What is the “Carbonic acid-bicarbonate” buffer system?
It’s a buffer system that consists of a weak acid and its conjugate base.
The carbonic acid – bicarbonate system consists of carbonic acid, a weak acid, and the bicarbonate anion, its base.
The important thing to realize here is that carbonic acid, ##H_2CO_3##, is actually formed when carbon dioxide, ##CO_2##, is dissolved in water.
After carbon dioxide is dissolved, it combines with the water molecules to form carbonic acid according to the following
##CO_(2(aq)) + H_2O_((l)) rightleftharpoons H_2CO_(3(aq))##
Being a weak acid, carbonic acid can then go on and donate its protons in two steps to form the bicarbonate, ##HCO_3″”^(-)##, and the carbonate anions, ##CO_3^(2-)##.
The equilibrium of interest will be
##underbrace(H_2CO_(3(aq)))_(color(green)(“weak acid”)) + H_2O_((l)) rightleftharpoons H_3O_((aq))^(+) + underbrace(HCO_(3(aq))^(-))_(color(blue)(“conjugate base”))##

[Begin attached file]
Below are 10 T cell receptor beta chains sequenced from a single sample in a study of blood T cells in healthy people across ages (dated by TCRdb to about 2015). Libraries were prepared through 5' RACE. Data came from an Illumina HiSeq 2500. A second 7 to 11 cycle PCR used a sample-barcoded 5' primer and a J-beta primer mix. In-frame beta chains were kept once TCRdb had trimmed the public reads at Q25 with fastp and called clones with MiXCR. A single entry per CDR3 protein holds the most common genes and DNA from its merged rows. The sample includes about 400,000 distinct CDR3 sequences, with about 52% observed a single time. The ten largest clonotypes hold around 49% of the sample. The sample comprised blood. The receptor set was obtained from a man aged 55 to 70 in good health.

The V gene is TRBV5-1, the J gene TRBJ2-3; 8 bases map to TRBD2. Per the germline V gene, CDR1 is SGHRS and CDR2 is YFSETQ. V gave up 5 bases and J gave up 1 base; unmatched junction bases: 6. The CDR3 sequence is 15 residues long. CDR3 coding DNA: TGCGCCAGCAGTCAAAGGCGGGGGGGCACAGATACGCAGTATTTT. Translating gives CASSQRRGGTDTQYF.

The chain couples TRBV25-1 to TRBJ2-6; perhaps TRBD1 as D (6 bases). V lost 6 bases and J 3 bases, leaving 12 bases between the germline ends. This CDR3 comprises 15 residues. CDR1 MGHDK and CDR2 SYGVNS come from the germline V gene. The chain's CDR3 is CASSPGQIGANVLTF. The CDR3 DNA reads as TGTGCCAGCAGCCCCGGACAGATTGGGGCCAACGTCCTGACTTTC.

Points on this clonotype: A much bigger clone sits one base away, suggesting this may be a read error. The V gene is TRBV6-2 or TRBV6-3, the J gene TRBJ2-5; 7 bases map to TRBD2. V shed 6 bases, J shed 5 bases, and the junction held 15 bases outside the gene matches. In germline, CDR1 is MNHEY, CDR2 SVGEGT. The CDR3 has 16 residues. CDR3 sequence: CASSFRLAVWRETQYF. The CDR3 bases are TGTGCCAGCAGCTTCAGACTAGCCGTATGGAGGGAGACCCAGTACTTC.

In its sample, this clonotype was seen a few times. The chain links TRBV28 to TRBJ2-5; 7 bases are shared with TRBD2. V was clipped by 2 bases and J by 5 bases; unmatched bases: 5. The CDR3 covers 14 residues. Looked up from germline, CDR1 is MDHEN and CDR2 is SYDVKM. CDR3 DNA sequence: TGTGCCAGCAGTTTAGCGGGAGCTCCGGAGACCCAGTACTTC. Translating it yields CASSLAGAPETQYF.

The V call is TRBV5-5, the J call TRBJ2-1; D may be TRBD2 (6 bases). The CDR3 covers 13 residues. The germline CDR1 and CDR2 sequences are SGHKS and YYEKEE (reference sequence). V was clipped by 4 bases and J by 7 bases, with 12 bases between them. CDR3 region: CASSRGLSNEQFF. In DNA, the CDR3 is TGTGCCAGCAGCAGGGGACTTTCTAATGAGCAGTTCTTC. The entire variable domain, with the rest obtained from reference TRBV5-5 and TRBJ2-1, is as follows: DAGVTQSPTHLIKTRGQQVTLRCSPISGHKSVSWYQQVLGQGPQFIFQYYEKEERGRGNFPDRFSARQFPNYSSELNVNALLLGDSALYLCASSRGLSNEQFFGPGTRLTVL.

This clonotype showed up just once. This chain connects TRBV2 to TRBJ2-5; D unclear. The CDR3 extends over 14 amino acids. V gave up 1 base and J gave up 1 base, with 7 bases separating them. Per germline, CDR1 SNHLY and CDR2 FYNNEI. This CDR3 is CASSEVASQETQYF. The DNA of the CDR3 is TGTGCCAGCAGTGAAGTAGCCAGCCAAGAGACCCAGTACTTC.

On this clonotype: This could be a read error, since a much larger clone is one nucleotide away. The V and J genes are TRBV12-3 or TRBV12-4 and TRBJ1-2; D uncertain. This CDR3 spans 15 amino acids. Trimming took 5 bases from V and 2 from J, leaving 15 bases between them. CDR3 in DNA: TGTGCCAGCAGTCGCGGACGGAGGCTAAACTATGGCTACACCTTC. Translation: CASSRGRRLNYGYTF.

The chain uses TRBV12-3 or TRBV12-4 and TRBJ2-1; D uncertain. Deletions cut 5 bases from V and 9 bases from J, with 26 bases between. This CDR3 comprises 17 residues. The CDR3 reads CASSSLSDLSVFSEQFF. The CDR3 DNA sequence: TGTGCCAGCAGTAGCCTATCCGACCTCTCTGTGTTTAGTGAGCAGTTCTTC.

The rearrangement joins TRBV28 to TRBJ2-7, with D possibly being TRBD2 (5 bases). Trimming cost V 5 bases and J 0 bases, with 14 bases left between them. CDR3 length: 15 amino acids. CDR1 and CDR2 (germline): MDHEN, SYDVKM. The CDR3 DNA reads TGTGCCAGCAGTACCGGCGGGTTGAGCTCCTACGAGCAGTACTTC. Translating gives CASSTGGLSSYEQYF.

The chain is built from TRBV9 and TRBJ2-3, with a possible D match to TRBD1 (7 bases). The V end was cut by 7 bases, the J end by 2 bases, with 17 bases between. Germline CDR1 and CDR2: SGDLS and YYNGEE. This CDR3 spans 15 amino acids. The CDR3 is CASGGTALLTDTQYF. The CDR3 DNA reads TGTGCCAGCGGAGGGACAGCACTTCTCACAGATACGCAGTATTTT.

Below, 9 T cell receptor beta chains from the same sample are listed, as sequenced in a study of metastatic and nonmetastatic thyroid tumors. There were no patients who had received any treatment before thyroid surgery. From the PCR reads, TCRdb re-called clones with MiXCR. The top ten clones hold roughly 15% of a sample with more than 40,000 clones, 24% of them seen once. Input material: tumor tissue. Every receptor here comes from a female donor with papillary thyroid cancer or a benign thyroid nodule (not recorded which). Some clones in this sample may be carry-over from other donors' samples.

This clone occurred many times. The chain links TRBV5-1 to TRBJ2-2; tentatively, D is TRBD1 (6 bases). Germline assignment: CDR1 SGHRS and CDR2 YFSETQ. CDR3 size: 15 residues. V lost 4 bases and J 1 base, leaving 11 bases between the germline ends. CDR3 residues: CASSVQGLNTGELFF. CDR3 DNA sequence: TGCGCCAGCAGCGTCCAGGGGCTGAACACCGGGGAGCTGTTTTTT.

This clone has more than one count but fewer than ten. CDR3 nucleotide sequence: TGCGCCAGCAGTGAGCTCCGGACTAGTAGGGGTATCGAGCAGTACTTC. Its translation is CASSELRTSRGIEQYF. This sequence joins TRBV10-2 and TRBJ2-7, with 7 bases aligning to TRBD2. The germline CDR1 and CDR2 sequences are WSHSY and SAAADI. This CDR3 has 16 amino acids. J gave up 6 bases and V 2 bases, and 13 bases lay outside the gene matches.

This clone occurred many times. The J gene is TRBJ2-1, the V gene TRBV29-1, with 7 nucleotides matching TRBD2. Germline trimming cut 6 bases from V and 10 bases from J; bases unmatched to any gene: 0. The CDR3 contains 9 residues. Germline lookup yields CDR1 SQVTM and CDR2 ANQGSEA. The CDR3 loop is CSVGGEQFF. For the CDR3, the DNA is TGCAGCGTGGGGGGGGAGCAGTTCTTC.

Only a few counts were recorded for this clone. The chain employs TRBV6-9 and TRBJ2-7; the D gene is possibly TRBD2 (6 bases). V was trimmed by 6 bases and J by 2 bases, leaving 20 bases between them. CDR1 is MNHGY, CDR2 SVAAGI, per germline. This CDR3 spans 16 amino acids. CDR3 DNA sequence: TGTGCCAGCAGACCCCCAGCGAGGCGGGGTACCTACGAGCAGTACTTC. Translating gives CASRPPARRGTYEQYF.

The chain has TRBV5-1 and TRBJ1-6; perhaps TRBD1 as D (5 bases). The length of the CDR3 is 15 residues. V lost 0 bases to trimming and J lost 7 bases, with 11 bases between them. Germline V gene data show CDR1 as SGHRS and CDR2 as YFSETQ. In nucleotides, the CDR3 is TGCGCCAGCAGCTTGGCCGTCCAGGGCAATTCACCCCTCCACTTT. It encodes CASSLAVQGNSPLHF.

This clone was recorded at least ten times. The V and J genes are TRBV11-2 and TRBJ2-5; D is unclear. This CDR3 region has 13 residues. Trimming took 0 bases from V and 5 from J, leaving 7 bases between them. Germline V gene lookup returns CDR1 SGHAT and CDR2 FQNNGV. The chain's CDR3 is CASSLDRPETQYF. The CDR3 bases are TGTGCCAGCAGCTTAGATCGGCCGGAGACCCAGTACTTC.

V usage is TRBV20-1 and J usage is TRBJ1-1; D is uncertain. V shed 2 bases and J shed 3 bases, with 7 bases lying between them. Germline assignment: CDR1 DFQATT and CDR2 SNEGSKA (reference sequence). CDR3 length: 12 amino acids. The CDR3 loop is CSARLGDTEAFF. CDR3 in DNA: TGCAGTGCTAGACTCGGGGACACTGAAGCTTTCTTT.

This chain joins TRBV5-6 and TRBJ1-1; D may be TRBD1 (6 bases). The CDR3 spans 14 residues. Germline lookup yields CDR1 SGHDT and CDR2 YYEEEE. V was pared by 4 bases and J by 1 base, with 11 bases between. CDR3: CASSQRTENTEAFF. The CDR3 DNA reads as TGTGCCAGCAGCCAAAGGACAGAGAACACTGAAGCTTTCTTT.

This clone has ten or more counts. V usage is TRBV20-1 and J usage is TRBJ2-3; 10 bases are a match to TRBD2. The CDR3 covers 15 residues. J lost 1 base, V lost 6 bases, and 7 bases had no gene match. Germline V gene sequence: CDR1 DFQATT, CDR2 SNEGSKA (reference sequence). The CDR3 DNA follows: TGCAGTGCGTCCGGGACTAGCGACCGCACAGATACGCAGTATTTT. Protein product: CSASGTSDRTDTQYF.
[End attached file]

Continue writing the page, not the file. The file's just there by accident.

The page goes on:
In essence, if a disturbance occurs in the concentration of the species involved in this equilibrium reaction, the equilibrium will shift in a direction that will compensate that disturbance – think .
If a strong acid is introduced in the system, which is equivalent to having an increased concentration of hydronium ions, it will react with the bicarbonate anion and form carbonic acid, a weak acid.
The equilibrium will thus shift to the left.
The fact that a strong acid is converted to a weak one will prevent to acidity of the solution to increase significantly.
Likewise, if a strong base is introduced, it will react with the carbonic acid to form the bicarbonate anion, thus reducing the potential increase in .
The equilibrium will shift right.
This buffer is actually used by the body to regulate blood acidity.
Check out this really cool demonstration by Professor Diane O’Dowd of how this buffer works